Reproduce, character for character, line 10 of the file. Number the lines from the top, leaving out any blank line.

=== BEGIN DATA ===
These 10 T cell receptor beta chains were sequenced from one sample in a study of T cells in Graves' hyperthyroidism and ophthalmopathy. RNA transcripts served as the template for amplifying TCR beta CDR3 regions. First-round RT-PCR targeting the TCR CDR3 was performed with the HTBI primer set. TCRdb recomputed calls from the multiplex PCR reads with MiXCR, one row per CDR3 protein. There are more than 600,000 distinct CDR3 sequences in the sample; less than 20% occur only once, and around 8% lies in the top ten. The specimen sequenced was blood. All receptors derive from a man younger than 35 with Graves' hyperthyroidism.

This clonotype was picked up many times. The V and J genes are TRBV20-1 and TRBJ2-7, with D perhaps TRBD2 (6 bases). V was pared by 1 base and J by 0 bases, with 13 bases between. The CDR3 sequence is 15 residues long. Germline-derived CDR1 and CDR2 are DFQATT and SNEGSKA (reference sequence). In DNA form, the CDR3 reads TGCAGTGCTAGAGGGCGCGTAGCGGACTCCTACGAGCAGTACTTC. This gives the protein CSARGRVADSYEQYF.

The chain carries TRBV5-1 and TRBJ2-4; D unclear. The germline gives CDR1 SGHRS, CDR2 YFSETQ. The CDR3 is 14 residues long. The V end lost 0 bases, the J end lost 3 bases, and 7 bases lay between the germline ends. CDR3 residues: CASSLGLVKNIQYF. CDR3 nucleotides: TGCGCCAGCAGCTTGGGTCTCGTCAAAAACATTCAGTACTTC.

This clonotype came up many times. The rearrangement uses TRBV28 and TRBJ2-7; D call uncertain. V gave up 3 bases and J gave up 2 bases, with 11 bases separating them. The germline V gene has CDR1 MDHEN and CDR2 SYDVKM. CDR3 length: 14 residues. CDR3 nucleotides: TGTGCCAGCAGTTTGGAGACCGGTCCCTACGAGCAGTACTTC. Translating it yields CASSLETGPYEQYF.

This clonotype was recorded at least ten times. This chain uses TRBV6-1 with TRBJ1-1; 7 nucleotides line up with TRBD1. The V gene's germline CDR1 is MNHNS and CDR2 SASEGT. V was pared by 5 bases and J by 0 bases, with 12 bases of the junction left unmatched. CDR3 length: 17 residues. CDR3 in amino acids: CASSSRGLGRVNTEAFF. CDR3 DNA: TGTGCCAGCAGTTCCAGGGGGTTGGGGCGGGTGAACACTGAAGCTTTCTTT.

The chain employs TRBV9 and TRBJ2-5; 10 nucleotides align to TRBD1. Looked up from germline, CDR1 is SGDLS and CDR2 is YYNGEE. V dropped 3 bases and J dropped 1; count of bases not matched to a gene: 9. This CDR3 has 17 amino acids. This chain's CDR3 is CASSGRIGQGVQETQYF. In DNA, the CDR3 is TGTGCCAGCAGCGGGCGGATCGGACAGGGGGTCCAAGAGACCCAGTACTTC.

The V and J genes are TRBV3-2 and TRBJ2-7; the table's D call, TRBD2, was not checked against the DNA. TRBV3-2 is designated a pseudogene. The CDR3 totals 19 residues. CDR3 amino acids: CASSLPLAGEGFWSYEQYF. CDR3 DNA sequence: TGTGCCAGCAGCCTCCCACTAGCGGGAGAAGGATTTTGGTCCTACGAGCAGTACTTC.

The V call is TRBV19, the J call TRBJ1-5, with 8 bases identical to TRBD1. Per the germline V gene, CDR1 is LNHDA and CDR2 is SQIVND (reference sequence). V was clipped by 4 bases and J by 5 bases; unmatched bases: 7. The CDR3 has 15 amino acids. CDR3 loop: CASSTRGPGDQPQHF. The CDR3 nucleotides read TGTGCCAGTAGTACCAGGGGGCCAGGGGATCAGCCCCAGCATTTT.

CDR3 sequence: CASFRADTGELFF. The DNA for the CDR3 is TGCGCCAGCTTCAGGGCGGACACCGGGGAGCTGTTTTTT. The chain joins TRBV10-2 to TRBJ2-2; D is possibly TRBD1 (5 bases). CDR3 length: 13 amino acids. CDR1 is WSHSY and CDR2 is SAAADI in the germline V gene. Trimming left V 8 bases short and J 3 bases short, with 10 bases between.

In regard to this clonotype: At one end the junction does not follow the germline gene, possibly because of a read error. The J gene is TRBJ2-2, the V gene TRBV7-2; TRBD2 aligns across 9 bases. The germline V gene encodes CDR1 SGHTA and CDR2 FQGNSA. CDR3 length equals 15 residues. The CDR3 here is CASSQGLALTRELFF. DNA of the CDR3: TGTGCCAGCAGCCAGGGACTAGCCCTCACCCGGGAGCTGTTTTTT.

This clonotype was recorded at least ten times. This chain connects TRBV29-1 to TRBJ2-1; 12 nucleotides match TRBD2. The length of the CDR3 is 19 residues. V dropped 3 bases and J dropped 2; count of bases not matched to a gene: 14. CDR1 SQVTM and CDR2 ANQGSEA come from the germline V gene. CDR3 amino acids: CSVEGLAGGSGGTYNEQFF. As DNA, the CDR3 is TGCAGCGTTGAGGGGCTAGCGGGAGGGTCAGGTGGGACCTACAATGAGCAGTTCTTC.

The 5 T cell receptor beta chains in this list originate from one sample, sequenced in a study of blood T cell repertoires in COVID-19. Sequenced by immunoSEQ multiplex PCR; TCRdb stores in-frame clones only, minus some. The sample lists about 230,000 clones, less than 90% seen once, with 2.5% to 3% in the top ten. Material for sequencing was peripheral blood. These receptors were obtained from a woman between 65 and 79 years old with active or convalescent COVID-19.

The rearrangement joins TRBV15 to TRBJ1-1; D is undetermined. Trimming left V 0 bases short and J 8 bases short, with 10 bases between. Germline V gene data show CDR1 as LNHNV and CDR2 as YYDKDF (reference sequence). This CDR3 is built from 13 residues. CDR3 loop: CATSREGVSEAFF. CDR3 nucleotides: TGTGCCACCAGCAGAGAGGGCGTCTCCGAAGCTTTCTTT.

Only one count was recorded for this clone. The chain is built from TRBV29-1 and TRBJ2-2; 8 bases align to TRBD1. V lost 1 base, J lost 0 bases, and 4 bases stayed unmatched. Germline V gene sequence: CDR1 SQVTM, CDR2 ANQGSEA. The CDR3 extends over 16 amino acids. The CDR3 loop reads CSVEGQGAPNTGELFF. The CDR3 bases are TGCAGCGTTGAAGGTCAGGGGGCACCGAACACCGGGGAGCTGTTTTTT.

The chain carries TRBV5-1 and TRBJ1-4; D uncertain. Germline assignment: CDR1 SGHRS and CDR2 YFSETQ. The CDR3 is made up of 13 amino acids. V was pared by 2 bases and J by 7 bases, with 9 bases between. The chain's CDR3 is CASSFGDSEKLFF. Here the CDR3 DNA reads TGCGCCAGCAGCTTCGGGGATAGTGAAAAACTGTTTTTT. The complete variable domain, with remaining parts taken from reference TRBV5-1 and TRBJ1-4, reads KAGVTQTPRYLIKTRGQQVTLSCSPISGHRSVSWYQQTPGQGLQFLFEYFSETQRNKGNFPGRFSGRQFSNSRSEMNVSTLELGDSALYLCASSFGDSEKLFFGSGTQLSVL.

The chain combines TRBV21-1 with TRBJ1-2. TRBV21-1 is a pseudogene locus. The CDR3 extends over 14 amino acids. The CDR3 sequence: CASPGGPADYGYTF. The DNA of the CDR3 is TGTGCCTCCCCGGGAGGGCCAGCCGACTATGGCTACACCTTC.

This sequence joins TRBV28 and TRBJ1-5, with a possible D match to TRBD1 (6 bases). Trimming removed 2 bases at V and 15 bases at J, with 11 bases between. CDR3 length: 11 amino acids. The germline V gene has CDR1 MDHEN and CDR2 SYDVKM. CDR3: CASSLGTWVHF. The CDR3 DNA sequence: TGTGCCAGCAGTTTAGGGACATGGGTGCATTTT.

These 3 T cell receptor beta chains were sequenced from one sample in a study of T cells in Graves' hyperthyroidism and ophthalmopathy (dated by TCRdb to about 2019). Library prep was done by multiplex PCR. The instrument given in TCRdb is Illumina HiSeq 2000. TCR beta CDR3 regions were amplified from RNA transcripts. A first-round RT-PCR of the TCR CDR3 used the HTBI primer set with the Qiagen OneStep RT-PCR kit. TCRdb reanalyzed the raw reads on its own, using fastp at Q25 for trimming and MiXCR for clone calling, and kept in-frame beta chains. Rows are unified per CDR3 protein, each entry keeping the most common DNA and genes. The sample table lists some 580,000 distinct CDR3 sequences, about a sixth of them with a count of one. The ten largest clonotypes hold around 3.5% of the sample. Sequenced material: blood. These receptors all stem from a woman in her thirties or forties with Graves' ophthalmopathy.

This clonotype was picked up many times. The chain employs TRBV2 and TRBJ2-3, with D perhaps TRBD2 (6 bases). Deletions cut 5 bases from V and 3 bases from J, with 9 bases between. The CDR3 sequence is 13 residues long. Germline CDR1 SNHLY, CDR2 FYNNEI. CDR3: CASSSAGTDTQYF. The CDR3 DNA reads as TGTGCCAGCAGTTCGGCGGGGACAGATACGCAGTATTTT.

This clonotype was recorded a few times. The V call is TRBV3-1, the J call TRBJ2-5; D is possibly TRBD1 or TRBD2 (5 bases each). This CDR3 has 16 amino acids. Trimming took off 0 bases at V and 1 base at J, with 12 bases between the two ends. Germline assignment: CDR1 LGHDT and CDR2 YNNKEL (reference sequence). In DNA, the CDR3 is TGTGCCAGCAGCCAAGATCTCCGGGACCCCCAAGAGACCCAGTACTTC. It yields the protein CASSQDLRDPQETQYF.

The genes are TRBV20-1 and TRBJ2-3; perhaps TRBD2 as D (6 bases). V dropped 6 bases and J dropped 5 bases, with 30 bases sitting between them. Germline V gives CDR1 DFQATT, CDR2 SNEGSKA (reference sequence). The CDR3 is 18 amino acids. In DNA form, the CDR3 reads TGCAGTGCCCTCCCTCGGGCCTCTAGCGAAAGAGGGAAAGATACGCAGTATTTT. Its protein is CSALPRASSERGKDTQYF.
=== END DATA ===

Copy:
In regard to this clonotype: At one end the junction does not follow the germline gene, possibly because of a read error. The J gene is TRBJ2-2, the V gene TRBV7-2; TRBD2 aligns across 9 bases. The germline V gene encodes CDR1 SGHTA and CDR2 FQGNSA. CDR3 length equals 15 residues. The CDR3 here is CASSQGLALTRELFF. DNA of the CDR3: TGTGCCAGCAGCCAGGGACTAGCCCTCACCCGGGAGCTGTTTTTT.